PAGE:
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Post by Scintilla » Sat Sep 16, 2006 7:11 am

But "freeware" still refers strictly to software that's free as in beer, not free as in freedom, right? I've always had a distinction in my mind between "freeware" and "free software".
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Post by Zarxrax » Sat Sep 16, 2006 11:20 am

Trythil, I doubt you can change the way people are going to talk.

There is nothing wrong with calling free-as-in-beer software "free software", because that IS, in fact, what it is. I've never understood the gripes supporters of Free (as in speech) software have with people using a common word for one of it's intended purposes.
Far more people are concerned about "free" software than about "Free" software. If it's a problem, then this is entirely the fault of the Free Software Foundation for choosing such a title which is clearly causes confusion. You can't just roll in and say "our usage of this word is better, so please quit using that word for your common needs". YOU GUYS are the ones who need a new word, if you don't like the confusion.

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Post by trythil » Sat Sep 16, 2006 1:59 pm

Willen wrote: I would wager that every person that posts a "Can anyone recommend a good free video editing software" post isn't looking to take advantage of the "Free" aspect of Open Source software. They just want a no-cost alternative to WMM. (Or a free copy of Adobe Premiere Pro...)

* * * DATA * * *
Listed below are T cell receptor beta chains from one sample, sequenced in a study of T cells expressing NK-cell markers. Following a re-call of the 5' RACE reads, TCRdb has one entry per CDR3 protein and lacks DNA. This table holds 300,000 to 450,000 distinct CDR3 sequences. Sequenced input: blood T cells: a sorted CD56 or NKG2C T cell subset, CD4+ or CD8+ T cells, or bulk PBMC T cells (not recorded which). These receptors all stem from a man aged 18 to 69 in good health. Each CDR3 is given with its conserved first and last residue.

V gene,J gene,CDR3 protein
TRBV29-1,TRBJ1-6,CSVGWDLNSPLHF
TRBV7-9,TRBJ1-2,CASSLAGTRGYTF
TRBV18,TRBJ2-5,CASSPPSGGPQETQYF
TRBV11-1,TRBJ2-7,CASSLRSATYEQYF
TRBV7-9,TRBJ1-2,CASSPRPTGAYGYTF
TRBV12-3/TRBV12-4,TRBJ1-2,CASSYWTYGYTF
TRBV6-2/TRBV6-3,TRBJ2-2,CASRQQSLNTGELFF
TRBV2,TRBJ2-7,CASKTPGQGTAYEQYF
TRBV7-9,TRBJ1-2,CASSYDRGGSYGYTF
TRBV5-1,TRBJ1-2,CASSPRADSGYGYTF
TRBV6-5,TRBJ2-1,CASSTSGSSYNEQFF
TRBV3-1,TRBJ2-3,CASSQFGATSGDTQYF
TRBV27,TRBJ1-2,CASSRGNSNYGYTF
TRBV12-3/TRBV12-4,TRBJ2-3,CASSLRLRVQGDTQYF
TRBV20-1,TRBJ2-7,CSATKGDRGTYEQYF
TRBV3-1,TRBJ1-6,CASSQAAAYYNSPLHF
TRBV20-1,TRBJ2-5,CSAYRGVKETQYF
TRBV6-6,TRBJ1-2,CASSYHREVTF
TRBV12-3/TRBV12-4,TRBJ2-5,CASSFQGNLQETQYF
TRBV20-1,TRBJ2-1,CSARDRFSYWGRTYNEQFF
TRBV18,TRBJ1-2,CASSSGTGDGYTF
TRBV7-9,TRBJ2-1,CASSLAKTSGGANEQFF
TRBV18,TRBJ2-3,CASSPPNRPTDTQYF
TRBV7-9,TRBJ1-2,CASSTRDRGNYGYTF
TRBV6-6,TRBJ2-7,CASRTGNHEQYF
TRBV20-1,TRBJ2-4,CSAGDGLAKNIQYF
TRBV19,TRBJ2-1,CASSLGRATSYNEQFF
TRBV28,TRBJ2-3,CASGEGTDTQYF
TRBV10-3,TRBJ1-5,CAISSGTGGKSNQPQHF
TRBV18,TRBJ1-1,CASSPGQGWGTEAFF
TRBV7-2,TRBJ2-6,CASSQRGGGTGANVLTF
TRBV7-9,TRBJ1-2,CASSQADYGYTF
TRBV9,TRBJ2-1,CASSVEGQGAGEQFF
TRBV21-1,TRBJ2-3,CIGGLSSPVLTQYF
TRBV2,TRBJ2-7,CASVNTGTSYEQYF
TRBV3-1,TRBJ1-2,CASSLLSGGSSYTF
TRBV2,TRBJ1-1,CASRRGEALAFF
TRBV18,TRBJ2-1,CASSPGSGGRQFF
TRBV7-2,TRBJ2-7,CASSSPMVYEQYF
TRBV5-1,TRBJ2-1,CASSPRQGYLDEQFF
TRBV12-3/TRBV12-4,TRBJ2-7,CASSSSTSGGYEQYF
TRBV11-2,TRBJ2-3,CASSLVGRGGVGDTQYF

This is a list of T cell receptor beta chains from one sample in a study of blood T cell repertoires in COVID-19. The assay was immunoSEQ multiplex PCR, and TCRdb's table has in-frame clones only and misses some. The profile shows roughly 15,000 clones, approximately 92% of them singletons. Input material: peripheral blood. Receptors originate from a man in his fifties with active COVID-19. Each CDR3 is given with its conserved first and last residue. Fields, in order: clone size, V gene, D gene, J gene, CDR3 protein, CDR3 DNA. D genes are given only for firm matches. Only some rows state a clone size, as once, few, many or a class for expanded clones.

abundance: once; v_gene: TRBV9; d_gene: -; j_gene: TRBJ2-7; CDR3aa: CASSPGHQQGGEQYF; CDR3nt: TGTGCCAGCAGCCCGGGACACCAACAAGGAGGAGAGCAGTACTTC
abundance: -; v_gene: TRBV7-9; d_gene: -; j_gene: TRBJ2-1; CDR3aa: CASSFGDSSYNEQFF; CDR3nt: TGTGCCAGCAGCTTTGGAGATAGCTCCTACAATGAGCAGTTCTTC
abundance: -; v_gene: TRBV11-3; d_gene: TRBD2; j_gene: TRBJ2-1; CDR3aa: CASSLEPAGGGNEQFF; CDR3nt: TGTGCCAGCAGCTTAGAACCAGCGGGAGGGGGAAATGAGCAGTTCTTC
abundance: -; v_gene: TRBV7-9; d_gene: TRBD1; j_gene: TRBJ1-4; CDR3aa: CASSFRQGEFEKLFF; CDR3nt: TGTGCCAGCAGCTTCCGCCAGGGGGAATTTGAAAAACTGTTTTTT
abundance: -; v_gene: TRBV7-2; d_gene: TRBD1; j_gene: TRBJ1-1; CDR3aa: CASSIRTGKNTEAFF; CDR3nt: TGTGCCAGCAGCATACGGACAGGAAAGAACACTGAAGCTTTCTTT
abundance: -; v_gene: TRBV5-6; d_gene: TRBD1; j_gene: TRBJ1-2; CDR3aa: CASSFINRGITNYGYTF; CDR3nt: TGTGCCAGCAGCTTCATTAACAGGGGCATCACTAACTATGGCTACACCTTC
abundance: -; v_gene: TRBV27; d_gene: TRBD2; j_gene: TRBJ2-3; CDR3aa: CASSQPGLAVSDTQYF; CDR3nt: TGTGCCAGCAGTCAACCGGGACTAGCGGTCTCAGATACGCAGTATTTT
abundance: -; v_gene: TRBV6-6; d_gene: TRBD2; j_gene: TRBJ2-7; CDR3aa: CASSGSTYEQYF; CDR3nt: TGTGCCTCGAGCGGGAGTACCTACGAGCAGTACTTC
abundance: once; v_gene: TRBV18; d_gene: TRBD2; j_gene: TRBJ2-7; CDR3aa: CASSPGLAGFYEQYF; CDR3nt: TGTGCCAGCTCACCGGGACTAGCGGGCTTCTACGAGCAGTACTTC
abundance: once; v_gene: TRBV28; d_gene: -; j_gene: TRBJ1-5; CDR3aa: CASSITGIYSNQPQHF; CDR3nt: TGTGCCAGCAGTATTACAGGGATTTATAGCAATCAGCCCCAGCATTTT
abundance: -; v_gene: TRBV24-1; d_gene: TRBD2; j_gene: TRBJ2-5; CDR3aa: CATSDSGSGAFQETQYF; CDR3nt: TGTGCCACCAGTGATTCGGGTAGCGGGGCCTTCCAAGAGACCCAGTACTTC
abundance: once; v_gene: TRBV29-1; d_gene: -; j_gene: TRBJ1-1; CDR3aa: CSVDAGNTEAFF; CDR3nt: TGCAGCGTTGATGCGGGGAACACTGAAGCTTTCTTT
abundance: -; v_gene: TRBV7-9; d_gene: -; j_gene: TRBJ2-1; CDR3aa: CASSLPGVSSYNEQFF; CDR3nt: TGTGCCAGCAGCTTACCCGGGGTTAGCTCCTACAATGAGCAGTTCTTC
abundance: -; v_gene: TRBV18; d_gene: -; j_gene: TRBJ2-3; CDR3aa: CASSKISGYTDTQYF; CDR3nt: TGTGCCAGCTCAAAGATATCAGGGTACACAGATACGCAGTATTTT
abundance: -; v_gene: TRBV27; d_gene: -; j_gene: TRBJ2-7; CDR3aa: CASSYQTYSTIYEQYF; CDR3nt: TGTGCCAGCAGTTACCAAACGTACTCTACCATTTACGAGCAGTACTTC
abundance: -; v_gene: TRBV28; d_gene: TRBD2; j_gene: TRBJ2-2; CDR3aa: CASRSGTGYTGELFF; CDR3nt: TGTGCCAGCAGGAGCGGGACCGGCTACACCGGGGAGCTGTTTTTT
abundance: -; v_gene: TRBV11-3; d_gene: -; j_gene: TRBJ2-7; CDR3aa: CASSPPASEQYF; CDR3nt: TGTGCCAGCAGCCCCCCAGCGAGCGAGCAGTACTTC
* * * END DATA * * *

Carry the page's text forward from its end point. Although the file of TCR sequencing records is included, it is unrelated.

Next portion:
I agree that that is the case. However, that's why I'd like to try to set the record straight.
Willen wrote: But free, in any other sense is "no cost" or "gratis", especially for goods like a "free lunch", "free ride", "free game", and "free beer" to most people. Unfortunately, software generally falls into this category. Admittedly, most Free software is also free, but not necessarily so.
Right, which is why slow, steady re-education is necessary. They can actively reject the ideas, which, although I'd rather they integrate it into their mindset, is still fine by me. At least you expose people to new ideas.

Software, for a while, has been produced like physical merchandise (hell, it even has the "ware" fragment in it) but there's very important differences between software and, say, this keyboard I'm using to type this post out.
The often-stated economic differences aside (e.g. practically zero marginal cost), Dr. Lessig refers to software as (paraphrased) the code that runs the machines that increasingly govern our lives, and in that case, it should be free in the same way that law (another governor of our lives) is free: free access and free modification, but not free to craft. (I suggest you email him for his full argument, or look around for it.)